Post-Election Performance: Dip-Buyer's Dream Or Valuation Slump

Tyler Durden's picture

With the S&P 500 down a staggering 6.5% from its post-QEtc highs, the world and their wealth adviser is beginning to get that Deja Deja Deja Vu feeling all over again. The commission-takers are being trotted out left, right, and center to spew forth every market myth from "money-on-the-sidelines" to "markets-hate-uncertainty"; from "valuation is cheap" and "whatcha' gonna do - buy bonds at 1.5% yield?"; and from "healthy retracement" to "long-term horizon". In today's episode of epic realizations of the truth, we thought we would look at year-end multiple expansion (contraction) seasonals - since we suspect earnings expectations (which are still running dramatically high; even though recently trending lower) - remain exorbitantly hopeful of a fiscal cliff resolution bringing joy and happiness to the world. Fact: post-election-year multiples have on average contracted around 1x versus a 0.6x expansion in non-election years.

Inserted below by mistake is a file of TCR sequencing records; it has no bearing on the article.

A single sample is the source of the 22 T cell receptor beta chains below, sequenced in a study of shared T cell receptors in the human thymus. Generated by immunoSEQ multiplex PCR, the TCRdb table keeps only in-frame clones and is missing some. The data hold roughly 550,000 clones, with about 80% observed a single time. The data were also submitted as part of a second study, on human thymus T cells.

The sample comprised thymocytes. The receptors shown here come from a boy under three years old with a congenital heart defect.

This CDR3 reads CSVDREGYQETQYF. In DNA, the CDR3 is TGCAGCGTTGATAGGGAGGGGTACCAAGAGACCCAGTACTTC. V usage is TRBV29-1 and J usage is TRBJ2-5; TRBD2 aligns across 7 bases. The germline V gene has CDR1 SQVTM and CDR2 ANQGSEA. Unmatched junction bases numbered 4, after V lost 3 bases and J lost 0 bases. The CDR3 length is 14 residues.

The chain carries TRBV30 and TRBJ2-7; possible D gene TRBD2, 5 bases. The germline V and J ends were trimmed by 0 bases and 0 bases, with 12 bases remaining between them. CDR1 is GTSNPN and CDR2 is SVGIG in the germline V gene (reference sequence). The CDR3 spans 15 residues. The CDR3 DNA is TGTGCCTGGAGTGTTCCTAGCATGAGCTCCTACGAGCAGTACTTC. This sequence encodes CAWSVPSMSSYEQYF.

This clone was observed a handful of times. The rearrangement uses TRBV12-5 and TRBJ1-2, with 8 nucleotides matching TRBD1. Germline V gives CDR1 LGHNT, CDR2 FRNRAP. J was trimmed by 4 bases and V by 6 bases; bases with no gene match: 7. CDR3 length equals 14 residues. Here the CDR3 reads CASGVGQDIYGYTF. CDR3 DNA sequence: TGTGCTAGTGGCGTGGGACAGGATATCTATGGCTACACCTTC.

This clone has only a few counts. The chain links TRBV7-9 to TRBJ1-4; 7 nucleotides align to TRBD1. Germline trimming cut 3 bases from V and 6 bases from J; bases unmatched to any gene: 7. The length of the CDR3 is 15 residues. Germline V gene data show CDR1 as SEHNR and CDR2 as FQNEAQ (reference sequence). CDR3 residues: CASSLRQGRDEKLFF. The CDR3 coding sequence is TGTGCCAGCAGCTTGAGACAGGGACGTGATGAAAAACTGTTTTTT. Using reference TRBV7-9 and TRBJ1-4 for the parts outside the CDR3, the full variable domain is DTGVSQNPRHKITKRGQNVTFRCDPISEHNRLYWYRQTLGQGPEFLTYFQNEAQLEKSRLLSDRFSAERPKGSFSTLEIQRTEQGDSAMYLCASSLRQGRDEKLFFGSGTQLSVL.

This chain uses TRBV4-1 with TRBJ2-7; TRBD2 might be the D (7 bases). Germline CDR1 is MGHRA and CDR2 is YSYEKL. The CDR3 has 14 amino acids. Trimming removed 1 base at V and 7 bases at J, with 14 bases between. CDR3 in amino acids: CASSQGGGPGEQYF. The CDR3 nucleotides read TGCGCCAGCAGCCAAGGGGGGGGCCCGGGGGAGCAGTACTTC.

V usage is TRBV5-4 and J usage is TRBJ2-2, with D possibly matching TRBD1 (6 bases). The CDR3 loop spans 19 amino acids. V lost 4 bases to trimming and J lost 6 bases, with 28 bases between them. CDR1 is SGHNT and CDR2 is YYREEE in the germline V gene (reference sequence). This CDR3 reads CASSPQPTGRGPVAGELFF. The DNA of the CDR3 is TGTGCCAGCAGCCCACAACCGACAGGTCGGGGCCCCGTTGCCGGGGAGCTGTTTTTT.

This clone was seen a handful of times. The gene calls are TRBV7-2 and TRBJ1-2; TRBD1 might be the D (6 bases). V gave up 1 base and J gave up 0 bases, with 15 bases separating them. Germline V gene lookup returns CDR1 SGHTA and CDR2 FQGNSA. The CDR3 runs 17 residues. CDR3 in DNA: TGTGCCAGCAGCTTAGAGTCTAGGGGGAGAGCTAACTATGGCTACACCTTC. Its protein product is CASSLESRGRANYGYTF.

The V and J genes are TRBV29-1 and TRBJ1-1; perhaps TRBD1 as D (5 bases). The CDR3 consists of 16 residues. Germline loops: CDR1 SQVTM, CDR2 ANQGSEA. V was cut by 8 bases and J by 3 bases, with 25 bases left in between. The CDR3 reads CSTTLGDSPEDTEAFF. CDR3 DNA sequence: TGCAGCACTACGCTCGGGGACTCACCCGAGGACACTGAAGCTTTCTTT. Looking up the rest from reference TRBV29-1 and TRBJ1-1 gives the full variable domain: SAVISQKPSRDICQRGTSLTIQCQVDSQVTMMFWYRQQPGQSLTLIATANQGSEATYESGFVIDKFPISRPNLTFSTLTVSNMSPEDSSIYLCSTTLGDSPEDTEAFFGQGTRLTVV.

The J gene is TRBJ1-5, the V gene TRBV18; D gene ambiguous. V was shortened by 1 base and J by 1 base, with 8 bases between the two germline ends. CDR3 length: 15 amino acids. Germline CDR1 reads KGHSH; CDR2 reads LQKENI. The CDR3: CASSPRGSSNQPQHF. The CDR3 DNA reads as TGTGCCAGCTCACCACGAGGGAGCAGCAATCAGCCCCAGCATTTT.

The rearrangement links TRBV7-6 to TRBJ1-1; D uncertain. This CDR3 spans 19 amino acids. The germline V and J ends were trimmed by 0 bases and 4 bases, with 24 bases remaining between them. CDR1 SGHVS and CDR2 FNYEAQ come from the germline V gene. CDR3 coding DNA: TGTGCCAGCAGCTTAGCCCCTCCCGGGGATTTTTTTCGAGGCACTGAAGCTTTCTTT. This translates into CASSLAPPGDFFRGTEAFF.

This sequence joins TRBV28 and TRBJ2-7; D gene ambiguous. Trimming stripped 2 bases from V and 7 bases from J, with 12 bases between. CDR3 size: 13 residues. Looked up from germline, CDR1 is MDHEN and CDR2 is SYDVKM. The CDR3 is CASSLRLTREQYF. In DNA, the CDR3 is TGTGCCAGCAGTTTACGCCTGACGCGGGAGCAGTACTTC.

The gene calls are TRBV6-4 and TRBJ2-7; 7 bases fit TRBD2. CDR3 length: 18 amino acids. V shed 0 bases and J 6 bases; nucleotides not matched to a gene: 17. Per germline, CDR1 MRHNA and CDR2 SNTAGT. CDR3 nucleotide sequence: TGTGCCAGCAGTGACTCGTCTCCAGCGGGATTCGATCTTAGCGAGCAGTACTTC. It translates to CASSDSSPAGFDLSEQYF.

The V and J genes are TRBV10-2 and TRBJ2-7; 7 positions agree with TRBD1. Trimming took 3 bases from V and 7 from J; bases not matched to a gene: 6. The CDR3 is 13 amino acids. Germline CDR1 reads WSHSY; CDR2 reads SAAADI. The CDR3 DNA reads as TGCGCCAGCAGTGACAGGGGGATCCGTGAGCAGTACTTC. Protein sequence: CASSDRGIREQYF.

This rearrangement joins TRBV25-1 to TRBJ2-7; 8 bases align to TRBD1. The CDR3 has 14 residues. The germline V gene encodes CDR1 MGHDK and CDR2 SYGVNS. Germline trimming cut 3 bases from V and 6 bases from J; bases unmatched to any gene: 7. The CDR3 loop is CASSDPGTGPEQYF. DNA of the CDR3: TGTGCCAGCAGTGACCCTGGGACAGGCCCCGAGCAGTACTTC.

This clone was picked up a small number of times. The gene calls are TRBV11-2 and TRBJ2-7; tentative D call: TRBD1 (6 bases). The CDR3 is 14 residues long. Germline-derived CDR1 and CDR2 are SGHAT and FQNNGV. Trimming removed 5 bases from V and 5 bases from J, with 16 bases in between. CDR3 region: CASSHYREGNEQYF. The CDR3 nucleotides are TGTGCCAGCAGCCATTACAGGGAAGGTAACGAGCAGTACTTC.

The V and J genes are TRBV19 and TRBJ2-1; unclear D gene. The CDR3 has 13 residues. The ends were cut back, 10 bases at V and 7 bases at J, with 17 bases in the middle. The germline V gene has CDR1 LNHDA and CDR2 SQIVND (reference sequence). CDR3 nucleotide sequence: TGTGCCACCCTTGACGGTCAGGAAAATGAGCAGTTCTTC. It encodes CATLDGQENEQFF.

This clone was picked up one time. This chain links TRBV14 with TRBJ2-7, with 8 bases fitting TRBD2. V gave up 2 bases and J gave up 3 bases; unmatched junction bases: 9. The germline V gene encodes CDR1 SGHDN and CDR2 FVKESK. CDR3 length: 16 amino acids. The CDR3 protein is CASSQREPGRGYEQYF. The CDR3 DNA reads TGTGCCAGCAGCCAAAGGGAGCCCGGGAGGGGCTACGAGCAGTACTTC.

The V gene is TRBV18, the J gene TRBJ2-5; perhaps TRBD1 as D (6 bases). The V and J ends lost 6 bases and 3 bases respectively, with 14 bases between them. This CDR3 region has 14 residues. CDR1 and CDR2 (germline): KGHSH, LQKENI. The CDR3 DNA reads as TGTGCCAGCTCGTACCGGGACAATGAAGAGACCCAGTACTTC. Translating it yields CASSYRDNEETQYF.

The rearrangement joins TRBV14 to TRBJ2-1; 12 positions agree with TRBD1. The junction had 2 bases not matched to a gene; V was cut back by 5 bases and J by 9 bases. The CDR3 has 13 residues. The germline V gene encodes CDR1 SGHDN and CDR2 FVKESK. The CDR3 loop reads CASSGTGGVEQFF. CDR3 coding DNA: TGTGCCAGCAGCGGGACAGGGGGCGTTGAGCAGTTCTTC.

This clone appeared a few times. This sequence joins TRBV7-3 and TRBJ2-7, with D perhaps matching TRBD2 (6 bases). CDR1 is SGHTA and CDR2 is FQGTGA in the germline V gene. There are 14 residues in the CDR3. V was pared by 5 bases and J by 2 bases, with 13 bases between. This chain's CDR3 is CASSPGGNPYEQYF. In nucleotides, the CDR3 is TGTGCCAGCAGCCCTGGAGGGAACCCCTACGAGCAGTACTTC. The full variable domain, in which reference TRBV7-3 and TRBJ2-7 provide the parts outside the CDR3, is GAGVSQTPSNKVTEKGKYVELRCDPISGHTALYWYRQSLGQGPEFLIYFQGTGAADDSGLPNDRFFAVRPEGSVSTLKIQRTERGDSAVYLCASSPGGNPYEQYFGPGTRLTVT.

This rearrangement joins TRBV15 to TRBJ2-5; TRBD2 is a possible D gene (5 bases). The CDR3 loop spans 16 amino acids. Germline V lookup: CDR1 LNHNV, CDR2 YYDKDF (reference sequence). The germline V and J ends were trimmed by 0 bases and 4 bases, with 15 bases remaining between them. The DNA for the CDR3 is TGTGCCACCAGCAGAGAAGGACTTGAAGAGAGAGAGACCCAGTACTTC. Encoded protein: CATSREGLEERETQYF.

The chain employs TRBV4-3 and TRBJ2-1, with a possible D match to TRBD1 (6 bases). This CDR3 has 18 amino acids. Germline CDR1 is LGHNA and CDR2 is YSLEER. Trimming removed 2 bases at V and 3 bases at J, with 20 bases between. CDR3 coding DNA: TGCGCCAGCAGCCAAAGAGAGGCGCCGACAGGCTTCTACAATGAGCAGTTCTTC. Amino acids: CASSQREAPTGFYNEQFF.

The chart below shows the change in P/E multiple for the S&P 500 on average through the year - in election years, non-election years, and the current year...

 

Chart: Bloomberg